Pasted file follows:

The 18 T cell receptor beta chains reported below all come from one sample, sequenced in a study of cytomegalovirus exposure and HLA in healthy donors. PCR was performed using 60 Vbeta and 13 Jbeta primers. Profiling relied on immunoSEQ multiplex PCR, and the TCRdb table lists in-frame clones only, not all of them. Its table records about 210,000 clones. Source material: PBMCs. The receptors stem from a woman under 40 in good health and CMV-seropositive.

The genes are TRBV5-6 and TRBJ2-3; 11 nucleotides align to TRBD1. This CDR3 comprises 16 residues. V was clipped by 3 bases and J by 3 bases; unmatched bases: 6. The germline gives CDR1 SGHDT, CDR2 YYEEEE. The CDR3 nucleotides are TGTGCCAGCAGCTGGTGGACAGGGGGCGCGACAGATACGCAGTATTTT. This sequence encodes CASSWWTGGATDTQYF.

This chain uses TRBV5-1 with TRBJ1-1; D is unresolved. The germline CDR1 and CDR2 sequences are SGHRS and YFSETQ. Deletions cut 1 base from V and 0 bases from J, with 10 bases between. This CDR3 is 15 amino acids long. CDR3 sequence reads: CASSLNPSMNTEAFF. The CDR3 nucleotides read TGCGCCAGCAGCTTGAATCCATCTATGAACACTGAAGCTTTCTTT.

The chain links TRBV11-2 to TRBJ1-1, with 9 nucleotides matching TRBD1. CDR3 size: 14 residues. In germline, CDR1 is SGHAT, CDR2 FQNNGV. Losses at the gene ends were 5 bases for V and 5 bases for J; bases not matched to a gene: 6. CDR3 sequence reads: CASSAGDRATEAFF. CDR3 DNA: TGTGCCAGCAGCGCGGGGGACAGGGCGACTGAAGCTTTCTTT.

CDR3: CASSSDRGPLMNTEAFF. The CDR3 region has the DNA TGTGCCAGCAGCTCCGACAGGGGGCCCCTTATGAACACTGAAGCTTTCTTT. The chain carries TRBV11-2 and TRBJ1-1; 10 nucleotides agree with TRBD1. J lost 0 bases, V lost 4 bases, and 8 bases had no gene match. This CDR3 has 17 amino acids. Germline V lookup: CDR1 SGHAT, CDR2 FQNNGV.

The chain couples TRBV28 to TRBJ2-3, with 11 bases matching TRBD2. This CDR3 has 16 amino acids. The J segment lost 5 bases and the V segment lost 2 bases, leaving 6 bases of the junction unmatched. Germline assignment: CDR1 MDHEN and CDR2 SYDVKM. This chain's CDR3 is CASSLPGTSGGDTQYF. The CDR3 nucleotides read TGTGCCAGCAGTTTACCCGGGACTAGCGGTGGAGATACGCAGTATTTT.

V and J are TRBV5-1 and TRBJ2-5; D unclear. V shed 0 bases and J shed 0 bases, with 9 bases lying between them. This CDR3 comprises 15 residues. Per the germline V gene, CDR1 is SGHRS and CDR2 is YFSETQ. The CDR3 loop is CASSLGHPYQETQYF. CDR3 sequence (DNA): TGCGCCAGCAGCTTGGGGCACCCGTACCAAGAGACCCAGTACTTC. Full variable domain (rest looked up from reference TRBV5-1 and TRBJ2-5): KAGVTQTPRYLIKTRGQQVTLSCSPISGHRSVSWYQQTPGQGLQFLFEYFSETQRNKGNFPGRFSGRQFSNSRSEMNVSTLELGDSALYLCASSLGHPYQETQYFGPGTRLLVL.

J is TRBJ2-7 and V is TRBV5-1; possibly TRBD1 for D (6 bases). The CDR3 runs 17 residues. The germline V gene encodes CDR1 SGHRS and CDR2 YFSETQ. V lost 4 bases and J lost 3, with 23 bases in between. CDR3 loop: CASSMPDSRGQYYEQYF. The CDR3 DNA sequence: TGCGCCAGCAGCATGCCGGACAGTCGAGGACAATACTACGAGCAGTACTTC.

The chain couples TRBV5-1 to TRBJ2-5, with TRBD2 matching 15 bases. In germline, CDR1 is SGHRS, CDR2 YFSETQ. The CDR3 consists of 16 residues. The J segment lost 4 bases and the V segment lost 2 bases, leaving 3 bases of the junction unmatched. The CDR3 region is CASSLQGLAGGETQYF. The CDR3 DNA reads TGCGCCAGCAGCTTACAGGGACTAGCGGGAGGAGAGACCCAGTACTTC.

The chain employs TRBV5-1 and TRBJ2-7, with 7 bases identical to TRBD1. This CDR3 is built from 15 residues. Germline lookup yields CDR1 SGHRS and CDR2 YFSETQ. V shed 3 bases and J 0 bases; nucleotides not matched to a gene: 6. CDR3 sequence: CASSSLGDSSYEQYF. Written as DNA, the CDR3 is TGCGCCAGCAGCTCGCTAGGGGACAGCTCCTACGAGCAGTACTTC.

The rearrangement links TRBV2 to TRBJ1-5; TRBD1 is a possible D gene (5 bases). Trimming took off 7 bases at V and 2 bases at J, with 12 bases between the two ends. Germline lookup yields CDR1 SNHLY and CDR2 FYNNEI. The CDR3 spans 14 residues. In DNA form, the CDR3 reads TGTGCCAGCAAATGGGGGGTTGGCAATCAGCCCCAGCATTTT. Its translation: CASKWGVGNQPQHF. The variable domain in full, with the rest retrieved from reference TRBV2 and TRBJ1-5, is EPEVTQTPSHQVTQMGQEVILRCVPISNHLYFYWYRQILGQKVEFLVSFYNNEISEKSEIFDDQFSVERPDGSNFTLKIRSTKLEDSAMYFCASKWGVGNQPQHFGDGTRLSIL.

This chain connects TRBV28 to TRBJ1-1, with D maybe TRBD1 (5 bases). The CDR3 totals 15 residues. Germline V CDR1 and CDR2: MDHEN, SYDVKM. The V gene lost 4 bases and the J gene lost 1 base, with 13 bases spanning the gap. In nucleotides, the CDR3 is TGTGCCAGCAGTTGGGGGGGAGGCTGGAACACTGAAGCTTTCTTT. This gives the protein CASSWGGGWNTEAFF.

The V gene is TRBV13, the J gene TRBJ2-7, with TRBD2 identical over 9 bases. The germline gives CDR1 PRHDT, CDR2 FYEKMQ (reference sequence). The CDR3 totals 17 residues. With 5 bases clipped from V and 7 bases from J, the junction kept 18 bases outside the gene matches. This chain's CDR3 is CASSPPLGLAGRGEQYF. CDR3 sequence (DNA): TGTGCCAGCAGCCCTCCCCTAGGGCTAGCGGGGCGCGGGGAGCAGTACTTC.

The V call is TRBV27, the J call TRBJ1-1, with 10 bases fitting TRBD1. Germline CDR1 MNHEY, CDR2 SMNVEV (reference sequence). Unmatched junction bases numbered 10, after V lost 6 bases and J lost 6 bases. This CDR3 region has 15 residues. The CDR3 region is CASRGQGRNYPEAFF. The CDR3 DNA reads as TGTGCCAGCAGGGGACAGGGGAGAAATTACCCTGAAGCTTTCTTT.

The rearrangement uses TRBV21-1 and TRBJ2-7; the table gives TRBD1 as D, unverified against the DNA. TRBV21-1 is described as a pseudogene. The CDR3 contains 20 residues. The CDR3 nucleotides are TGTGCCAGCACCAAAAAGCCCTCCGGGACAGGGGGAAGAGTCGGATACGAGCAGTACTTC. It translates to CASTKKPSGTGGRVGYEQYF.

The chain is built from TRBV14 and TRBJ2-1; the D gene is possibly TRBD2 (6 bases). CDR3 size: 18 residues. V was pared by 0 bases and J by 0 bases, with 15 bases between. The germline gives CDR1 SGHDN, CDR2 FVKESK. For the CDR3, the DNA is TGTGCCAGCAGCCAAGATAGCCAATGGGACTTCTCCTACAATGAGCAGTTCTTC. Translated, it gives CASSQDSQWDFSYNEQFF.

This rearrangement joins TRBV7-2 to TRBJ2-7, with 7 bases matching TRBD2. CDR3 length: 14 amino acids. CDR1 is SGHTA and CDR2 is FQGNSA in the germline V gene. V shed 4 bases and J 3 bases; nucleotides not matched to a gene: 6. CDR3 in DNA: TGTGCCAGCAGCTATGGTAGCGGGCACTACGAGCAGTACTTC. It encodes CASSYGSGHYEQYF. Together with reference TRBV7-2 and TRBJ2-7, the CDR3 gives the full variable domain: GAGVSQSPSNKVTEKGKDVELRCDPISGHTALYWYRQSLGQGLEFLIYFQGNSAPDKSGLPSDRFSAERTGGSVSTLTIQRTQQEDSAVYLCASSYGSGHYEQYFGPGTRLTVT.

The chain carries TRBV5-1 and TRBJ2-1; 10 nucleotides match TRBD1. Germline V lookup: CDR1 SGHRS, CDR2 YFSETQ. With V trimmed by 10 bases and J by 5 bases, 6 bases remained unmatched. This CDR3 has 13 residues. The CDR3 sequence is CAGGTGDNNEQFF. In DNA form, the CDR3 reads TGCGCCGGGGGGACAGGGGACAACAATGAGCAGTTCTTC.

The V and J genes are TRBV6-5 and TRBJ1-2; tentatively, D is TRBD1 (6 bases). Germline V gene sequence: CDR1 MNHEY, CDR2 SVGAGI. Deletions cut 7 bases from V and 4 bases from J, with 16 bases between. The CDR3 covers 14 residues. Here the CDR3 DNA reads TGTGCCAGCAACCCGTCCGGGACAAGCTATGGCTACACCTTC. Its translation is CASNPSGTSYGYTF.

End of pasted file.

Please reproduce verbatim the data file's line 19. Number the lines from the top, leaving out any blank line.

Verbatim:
The V and J genes are TRBV6-5 and TRBJ1-2; tentatively, D is TRBD1 (6 bases). Germline V gene sequence: CDR1 MNHEY, CDR2 SVGAGI. Deletions cut 7 bases from V and 4 bases from J, with 16 bases between. The CDR3 covers 14 residues. Here the CDR3 DNA reads TGTGCCAGCAACCCGTCCGGGACAAGCTATGGCTACACCTTC. Its translation is CASNPSGTSYGYTF.